It’s a good cross check of the sizes…to get a ring that matches the customer!
November 12, 2010 at 11:36 pm
You are absolutely correct Ginni! I know we’ve had a discussion on this issue at some time here, and I also talk a lot about it on the Rings series.
November 12, 2010 at 3:30 pm
I also recommend using a stainless steel graduated ring mandrel. Just be sure that the surface of the mandrel is smooth. The first mandrel I purchased had fine machine grooves in it and it chewed up the inside of my wire. It caused a rough surface on the inside of my rings and it also made it difficult to put the ring on and off it during construction. The second mandrel I purchased had deep size grooves that gave me the same problem. I finally found a mandrel that has the size markings made with a laser and is totally smooth. This mandrel has made ring construction so much easier.
When I went looking for a mandrel, I had no idea that there were so many types. Learn from my mistakes and save yourself some money and a lot of frustration. Get the right one the first time.
November 12, 2010 at 8:18 pm
Thanks for the detailed guide to mandrels, Dale! I appreciate your advice and now I feel ready to buy myself a mandrel!
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December 15, 2011 at 9:37 am
Thank you for the great information on ring mandrels. I often say that the day is not wasted if I have learned something new. Today is a good one already, and I have only been up for 15 minutes!
Happy holidays to you and all at Wire-Sculpture.
December 15, 2011 at 10:05 am
So glad to help, Carol! Merry Christmas to you and yours
December 15, 2011 at 12:02 pm
Thanks for this informative information on Mandrels. This will help and now know why I am having difficulty making the Cabochon ring design. Probably need a flat sided mandrel. At the moment have a nice medium weight graduated aluminum Mandrel of which works well with most rings and jewelry projects. It doesn’t leave marks on my rings with the groves, and holds well when hammering without damaging it’s surface.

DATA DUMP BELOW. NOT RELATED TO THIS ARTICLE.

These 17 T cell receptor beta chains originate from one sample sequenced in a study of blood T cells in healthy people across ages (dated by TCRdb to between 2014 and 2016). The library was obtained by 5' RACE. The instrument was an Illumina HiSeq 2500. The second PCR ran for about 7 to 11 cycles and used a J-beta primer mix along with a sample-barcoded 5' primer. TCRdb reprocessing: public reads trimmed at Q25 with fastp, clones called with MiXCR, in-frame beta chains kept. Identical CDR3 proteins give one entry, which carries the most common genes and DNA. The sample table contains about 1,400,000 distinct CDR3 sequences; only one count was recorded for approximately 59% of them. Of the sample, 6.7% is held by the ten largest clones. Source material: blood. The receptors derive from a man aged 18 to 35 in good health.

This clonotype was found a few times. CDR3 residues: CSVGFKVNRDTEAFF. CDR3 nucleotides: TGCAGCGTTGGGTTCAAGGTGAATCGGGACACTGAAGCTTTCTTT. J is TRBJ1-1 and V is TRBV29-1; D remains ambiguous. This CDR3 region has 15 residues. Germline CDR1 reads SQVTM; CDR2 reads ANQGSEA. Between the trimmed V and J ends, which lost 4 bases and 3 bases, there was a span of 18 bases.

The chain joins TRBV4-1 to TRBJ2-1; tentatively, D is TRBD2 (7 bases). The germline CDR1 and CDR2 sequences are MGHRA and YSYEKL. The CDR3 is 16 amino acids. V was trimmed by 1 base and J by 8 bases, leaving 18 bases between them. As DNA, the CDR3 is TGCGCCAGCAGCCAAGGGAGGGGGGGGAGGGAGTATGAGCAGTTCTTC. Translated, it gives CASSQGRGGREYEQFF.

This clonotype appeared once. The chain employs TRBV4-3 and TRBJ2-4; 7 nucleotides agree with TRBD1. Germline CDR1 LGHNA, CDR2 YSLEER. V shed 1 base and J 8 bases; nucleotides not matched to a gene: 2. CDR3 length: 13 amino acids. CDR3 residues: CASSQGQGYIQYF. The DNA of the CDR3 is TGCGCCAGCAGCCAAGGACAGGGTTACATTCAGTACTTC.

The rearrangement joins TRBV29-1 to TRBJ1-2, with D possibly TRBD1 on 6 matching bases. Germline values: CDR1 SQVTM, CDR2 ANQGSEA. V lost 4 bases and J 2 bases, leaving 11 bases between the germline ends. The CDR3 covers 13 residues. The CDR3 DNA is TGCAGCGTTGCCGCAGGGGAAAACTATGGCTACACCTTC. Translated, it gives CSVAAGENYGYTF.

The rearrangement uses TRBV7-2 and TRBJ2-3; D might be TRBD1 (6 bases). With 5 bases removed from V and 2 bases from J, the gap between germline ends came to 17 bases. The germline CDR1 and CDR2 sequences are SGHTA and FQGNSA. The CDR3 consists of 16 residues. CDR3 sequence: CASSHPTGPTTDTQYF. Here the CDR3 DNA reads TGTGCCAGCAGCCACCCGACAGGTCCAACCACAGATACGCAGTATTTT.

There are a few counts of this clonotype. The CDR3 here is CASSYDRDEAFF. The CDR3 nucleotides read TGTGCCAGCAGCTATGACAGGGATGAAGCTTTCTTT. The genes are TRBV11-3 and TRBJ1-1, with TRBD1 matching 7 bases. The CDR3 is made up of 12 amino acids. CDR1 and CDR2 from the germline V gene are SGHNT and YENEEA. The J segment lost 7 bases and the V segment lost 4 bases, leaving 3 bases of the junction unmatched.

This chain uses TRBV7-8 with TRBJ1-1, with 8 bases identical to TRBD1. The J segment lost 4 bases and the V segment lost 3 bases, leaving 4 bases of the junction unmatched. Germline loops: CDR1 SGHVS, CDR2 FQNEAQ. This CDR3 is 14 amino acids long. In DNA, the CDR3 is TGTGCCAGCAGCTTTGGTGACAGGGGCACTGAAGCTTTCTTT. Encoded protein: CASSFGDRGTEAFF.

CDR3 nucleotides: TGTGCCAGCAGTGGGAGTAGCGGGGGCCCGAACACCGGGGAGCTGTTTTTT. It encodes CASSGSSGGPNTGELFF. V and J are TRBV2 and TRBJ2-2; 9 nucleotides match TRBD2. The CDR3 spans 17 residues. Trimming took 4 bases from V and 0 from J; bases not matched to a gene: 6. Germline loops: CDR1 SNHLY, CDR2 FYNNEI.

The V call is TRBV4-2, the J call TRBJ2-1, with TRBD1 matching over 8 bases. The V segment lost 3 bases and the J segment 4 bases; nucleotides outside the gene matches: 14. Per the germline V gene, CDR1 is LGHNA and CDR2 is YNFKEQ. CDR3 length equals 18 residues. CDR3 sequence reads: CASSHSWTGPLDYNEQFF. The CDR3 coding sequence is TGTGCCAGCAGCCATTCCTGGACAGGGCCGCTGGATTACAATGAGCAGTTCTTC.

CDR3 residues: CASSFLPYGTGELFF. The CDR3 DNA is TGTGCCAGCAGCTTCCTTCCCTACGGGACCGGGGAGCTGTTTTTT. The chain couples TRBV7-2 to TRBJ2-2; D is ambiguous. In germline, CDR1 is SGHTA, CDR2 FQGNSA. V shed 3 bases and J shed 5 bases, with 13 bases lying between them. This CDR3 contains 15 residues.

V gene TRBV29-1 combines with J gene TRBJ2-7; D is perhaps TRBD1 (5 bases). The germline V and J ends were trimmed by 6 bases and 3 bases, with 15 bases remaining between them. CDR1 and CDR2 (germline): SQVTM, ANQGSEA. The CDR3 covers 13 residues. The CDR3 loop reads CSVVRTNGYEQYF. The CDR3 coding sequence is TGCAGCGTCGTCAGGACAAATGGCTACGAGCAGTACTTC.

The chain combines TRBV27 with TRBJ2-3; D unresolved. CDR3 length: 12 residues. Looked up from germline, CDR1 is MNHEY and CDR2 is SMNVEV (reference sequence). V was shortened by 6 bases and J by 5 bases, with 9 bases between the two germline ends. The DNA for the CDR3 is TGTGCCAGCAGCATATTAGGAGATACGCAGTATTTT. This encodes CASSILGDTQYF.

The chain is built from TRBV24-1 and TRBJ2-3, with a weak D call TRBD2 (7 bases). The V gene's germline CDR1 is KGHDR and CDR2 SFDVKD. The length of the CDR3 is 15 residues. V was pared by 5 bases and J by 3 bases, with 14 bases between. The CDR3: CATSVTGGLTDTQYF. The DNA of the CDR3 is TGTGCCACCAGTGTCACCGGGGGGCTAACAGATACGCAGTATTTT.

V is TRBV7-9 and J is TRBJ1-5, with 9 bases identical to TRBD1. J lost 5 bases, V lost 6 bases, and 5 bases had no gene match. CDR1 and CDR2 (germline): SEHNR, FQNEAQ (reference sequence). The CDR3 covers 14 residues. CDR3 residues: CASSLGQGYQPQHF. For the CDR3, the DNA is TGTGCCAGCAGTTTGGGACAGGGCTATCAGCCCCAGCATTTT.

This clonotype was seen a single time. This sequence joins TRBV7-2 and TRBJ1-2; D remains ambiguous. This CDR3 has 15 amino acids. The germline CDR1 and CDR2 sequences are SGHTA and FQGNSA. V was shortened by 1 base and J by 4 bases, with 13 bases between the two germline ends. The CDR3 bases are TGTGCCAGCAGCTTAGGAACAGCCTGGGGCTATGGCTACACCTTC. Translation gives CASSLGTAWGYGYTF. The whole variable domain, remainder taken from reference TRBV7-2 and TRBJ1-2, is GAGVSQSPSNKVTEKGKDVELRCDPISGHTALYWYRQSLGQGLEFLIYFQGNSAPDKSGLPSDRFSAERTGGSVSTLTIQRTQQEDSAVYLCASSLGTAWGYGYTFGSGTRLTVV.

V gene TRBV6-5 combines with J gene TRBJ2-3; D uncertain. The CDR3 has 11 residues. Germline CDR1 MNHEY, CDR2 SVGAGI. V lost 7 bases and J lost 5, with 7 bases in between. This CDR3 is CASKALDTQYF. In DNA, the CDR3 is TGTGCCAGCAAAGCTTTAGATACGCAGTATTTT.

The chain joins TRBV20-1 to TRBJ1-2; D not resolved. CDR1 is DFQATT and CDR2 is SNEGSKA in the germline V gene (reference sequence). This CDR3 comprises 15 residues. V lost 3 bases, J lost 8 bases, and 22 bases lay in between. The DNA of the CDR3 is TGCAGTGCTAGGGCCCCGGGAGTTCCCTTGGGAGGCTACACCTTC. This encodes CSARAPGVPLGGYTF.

Thanks so much for all these wonderful tips learn so much from all the great information you provide and always look forward to more weekly tips. Making jewelry is such a stress releiver, if I choose to go by the pattern. Ha Ha
December 16, 2011 at 1:43 pm
You’re welcome Judy! Glad I could help with one of your challenges.
December 15, 2011 at 2:48 pm
I make simple rings out of sterling wire & currently use a plastic mandrel for them…mainly because the steel mandrel is heavier & I like to be able to make rings “on the go” at craft shows! Great advice for ringmaking!
December 15, 2011 at 11:34 pm
I purchased both the metal ring sizer and stainless steel ring mandrel from wiresculpture.com and the size is an exact match. Both items are must when making rings, especially for those custom pieces.
September 13, 2014 at 12:07 am
Not all ring mandrels are created equal. My first one was a graduated aluminum mandrel with markings. Initially, it seemed to work great. However, I soon noticed that as I forged rings, I was leaving occasional marks in the surface. I tried buffing those marks off with 0000 steel wool. That resulted in the size markings fading in the areas I dressed.
I’ve since purchased a solid steel graduated mandrel with markings. I don’t anticipate having any of those issues with this one. It’s so pretty, I haven’t even used it yet.
January 27, 2015 at 10:48 am
Thanks for this information. I have a grooved hard plastic one and a metal on with a flat groove on two sides. I prefer the plastic one but I’m going to invest in the smooth stainless steel one for more complicated rings.
January 30, 2015 at 6:01 pm
My ring mandrel is inherited from my watchmaker/jeweler grandfather. It’s a solid steel graduated mandrel with a groove, and I know for a fact that he used it, not only at the jewelry stores where he worked, but when he worked on pieces that he made for us. IF there was a house fire, I’d save husband and pets and that mandrel. I can feel him as I handle it in the ways he did. He died in 1981.